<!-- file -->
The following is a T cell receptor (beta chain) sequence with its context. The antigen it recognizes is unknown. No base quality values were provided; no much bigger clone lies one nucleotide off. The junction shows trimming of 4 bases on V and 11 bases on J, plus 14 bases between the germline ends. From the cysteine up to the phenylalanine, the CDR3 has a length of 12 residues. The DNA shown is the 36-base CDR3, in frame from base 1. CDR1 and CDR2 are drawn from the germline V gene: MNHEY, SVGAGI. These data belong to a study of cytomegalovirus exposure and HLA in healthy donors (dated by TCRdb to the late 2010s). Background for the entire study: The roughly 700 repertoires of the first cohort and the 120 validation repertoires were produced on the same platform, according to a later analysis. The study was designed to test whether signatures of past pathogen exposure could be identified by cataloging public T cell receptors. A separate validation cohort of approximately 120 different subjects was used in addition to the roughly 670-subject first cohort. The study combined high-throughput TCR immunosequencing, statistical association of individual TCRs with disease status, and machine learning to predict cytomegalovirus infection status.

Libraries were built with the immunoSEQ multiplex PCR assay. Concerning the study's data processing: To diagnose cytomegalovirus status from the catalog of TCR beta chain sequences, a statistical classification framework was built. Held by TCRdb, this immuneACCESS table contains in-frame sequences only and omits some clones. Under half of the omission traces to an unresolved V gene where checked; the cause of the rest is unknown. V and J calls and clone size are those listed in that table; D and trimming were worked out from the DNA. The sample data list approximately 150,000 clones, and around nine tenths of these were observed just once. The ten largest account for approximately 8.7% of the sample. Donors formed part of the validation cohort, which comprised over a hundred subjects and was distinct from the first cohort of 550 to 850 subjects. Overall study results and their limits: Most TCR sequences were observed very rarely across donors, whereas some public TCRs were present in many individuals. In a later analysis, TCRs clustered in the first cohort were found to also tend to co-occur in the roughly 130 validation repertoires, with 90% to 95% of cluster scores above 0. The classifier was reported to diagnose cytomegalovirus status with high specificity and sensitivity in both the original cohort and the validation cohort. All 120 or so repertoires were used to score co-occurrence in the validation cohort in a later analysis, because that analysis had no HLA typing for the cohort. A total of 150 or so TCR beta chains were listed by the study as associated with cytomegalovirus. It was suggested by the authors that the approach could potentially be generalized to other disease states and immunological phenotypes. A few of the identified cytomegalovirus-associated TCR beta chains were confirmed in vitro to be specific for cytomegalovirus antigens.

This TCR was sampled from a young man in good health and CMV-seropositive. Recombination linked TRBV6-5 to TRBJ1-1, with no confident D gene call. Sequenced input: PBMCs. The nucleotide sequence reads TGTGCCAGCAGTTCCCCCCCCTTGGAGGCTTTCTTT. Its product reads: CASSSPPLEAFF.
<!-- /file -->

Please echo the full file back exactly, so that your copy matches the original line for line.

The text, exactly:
The following is a T cell receptor (beta chain) sequence with its context. The antigen it recognizes is unknown. No base quality values were provided; no much bigger clone lies one nucleotide off. The junction shows trimming of 4 bases on V and 11 bases on J, plus 14 bases between the germline ends. From the cysteine up to the phenylalanine, the CDR3 has a length of 12 residues. The DNA shown is the 36-base CDR3, in frame from base 1. CDR1 and CDR2 are drawn from the germline V gene: MNHEY, SVGAGI. These data belong to a study of cytomegalovirus exposure and HLA in healthy donors (dated by TCRdb to the late 2010s). Background for the entire study: The roughly 700 repertoires of the first cohort and the 120 validation repertoires were produced on the same platform, according to a later analysis. The study was designed to test whether signatures of past pathogen exposure could be identified by cataloging public T cell receptors. A separate validation cohort of approximately 120 different subjects was used in addition to the roughly 670-subject first cohort. The study combined high-throughput TCR immunosequencing, statistical association of individual TCRs with disease status, and machine learning to predict cytomegalovirus infection status.

Libraries were built with the immunoSEQ multiplex PCR assay. Concerning the study's data processing: To diagnose cytomegalovirus status from the catalog of TCR beta chain sequences, a statistical classification framework was built. Held by TCRdb, this immuneACCESS table contains in-frame sequences only and omits some clones. Under half of the omission traces to an unresolved V gene where checked; the cause of the rest is unknown. V and J calls and clone size are those listed in that table; D and trimming were worked out from the DNA. The sample data list approximately 150,000 clones, and around nine tenths of these were observed just once. The ten largest account for approximately 8.7% of the sample. Donors formed part of the validation cohort, which comprised over a hundred subjects and was distinct from the first cohort of 550 to 850 subjects. Overall study results and their limits: Most TCR sequences were observed very rarely across donors, whereas some public TCRs were present in many individuals. In a later analysis, TCRs clustered in the first cohort were found to also tend to co-occur in the roughly 130 validation repertoires, with 90% to 95% of cluster scores above 0. The classifier was reported to diagnose cytomegalovirus status with high specificity and sensitivity in both the original cohort and the validation cohort. All 120 or so repertoires were used to score co-occurrence in the validation cohort in a later analysis, because that analysis had no HLA typing for the cohort. A total of 150 or so TCR beta chains were listed by the study as associated with cytomegalovirus. It was suggested by the authors that the approach could potentially be generalized to other disease states and immunological phenotypes. A few of the identified cytomegalovirus-associated TCR beta chains were confirmed in vitro to be specific for cytomegalovirus antigens.

This TCR was sampled from a young man in good health and CMV-seropositive. Recombination linked TRBV6-5 to TRBJ1-1, with no confident D gene call. Sequenced input: PBMCs. The nucleotide sequence reads TGTGCCAGCAGTTCCCCCCCCTTGGAGGCTTTCTTT. Its product reads: CASSSPPLEAFF.